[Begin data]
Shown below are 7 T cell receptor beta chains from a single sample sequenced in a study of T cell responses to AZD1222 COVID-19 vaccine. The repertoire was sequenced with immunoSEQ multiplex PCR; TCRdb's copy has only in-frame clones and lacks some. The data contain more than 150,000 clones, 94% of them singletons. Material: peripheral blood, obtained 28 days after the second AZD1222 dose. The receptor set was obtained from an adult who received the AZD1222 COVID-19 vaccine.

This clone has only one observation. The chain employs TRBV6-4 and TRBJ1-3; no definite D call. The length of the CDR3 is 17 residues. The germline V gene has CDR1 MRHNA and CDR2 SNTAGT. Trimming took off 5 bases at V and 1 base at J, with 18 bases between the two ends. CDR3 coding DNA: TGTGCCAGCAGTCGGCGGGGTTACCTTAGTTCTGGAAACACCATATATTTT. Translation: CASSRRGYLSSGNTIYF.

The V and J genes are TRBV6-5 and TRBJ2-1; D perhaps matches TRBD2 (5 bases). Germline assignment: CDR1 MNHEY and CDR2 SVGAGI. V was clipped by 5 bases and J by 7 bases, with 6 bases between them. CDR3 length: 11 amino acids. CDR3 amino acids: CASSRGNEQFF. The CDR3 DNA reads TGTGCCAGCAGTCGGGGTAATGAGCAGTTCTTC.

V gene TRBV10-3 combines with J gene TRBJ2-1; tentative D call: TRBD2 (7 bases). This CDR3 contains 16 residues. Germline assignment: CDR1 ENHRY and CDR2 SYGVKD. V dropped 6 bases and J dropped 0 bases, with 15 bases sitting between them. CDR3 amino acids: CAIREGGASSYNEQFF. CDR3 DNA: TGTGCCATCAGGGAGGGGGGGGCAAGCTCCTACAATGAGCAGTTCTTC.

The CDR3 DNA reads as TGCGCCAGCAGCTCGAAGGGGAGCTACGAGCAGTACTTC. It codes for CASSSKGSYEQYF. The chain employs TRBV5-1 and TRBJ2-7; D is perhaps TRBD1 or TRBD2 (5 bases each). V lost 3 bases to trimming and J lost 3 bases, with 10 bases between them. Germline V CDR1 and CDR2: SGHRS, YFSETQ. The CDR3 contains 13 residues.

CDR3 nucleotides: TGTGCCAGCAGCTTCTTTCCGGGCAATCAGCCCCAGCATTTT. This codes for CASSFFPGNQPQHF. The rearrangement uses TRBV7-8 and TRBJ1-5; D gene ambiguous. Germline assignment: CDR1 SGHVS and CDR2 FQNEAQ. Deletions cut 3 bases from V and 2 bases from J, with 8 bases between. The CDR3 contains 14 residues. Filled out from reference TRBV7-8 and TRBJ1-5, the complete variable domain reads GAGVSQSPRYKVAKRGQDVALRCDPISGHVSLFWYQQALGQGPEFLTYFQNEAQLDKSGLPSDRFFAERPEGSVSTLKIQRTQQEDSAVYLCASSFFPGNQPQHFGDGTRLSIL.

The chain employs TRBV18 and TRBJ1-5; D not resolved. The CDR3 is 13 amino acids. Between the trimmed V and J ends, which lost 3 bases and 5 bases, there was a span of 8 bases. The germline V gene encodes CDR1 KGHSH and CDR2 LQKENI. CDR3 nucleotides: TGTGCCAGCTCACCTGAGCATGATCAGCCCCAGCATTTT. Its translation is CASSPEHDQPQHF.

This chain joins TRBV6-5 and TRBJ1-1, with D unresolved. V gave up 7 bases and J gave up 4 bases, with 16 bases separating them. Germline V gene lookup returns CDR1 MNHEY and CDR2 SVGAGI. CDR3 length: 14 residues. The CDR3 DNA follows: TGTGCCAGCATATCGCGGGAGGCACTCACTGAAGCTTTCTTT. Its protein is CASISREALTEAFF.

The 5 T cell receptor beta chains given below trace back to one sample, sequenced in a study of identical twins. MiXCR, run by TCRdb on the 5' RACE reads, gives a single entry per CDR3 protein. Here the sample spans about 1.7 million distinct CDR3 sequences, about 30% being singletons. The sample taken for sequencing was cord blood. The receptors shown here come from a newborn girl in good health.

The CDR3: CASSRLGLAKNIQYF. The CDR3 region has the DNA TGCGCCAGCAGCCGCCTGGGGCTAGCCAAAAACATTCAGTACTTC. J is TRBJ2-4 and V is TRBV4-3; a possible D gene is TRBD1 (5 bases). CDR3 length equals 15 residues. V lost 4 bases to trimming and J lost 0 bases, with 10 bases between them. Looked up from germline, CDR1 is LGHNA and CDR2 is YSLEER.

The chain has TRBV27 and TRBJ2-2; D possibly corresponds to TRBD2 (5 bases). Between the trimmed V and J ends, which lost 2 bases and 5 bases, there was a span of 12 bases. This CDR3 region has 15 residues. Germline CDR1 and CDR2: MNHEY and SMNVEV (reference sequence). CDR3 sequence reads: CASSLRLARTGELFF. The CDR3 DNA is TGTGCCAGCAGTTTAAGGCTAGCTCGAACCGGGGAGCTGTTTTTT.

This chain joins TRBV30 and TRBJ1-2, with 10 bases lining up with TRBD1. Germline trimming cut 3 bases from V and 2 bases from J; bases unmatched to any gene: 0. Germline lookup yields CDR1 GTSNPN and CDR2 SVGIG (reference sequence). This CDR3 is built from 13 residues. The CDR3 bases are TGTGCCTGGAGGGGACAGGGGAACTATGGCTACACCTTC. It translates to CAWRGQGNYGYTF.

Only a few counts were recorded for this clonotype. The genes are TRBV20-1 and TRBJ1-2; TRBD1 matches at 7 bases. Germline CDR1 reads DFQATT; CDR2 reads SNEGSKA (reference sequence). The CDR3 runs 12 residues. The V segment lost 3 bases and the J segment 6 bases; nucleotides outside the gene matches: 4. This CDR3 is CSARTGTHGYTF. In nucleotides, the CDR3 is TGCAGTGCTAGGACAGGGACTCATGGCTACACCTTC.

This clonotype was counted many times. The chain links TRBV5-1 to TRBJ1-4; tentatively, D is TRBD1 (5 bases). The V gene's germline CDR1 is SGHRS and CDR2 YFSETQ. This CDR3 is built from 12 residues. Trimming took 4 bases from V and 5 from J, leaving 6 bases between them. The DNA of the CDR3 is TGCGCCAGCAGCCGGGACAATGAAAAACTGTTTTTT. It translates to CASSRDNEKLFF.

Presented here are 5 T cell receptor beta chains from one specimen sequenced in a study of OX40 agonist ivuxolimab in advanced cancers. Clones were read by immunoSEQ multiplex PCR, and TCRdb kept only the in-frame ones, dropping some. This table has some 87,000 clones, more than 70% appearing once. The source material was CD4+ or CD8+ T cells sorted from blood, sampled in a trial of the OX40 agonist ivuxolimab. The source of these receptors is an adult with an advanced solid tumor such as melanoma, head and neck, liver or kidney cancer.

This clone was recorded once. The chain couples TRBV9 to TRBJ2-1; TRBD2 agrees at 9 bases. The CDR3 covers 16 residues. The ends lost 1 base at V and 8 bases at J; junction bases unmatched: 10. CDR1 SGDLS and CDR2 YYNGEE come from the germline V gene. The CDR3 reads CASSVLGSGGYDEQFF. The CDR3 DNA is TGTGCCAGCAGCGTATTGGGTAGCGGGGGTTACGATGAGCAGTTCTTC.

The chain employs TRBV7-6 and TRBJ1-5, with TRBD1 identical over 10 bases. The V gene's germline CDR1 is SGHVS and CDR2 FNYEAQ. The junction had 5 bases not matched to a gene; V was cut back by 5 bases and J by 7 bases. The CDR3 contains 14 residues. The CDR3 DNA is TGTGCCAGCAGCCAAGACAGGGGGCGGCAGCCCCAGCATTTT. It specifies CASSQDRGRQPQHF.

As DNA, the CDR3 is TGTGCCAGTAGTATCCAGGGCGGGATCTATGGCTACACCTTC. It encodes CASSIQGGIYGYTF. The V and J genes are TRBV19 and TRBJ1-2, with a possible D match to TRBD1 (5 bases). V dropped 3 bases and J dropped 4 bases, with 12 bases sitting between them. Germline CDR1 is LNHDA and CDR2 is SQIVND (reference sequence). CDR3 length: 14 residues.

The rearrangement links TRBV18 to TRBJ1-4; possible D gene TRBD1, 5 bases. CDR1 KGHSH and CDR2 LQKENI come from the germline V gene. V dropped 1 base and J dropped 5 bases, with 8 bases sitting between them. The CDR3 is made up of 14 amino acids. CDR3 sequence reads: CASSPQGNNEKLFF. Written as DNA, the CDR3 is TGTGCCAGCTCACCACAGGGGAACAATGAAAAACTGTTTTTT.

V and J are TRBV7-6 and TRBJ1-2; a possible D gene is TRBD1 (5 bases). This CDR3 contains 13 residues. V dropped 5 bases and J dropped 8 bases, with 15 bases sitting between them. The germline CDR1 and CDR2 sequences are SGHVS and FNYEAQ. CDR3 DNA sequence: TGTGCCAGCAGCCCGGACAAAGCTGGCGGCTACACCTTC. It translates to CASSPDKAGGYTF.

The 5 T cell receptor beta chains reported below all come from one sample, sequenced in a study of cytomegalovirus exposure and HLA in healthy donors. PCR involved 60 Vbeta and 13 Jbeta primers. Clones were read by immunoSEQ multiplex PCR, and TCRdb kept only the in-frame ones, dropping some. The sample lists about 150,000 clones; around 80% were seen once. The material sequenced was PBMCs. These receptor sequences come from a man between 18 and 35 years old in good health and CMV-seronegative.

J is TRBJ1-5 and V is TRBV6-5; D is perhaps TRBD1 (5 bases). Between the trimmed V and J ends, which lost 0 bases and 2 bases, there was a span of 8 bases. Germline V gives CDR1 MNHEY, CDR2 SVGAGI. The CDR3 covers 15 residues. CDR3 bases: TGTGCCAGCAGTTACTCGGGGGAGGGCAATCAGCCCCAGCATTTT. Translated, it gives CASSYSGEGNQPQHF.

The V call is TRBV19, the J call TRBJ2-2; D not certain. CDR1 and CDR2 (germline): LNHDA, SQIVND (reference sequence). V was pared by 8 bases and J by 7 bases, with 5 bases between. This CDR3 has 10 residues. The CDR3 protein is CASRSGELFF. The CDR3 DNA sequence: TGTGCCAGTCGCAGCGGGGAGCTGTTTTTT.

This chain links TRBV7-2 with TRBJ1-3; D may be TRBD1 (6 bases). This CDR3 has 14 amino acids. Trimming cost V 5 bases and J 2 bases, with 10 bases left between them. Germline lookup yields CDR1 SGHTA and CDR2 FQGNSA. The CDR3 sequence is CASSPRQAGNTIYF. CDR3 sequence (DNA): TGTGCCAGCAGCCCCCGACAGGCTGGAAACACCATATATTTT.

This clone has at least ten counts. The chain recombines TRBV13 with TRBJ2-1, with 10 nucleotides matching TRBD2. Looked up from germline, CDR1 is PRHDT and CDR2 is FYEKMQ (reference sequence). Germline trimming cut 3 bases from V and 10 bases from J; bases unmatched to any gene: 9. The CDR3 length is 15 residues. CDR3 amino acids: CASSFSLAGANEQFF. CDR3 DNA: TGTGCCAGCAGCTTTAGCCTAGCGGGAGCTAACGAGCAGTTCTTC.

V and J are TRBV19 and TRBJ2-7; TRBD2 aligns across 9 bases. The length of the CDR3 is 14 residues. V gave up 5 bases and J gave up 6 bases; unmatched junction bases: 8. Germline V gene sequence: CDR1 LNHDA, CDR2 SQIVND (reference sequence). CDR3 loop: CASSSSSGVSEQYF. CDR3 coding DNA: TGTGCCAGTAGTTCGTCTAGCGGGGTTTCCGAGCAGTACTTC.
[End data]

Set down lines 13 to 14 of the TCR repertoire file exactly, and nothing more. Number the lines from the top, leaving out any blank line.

Only a few counts were recorded for this clonotype. The genes are TRBV20-1 and TRBJ1-2; TRBD1 matches at 7 bases. Germline CDR1 reads DFQATT; CDR2 reads SNEGSKA (reference sequence). The CDR3 runs 12 residues. The V segment lost 3 bases and the J segment 6 bases; nucleotides outside the gene matches: 4. This CDR3 is CSARTGTHGYTF. In nucleotides, the CDR3 is TGCAGTGCTAGGACAGGGACTCATGGCTACACCTTC.

This clonotype was counted many times. The chain links TRBV5-1 to TRBJ1-4; tentatively, D is TRBD1 (5 bases). The V gene's germline CDR1 is SGHRS and CDR2 YFSETQ. This CDR3 is built from 12 residues. Trimming took 4 bases from V and 5 from J, leaving 6 bases between them. The DNA of the CDR3 is TGCGCCAGCAGCCGGGACAATGAAAAACTGTTTTTT. It translates to CASSRDNEKLFF.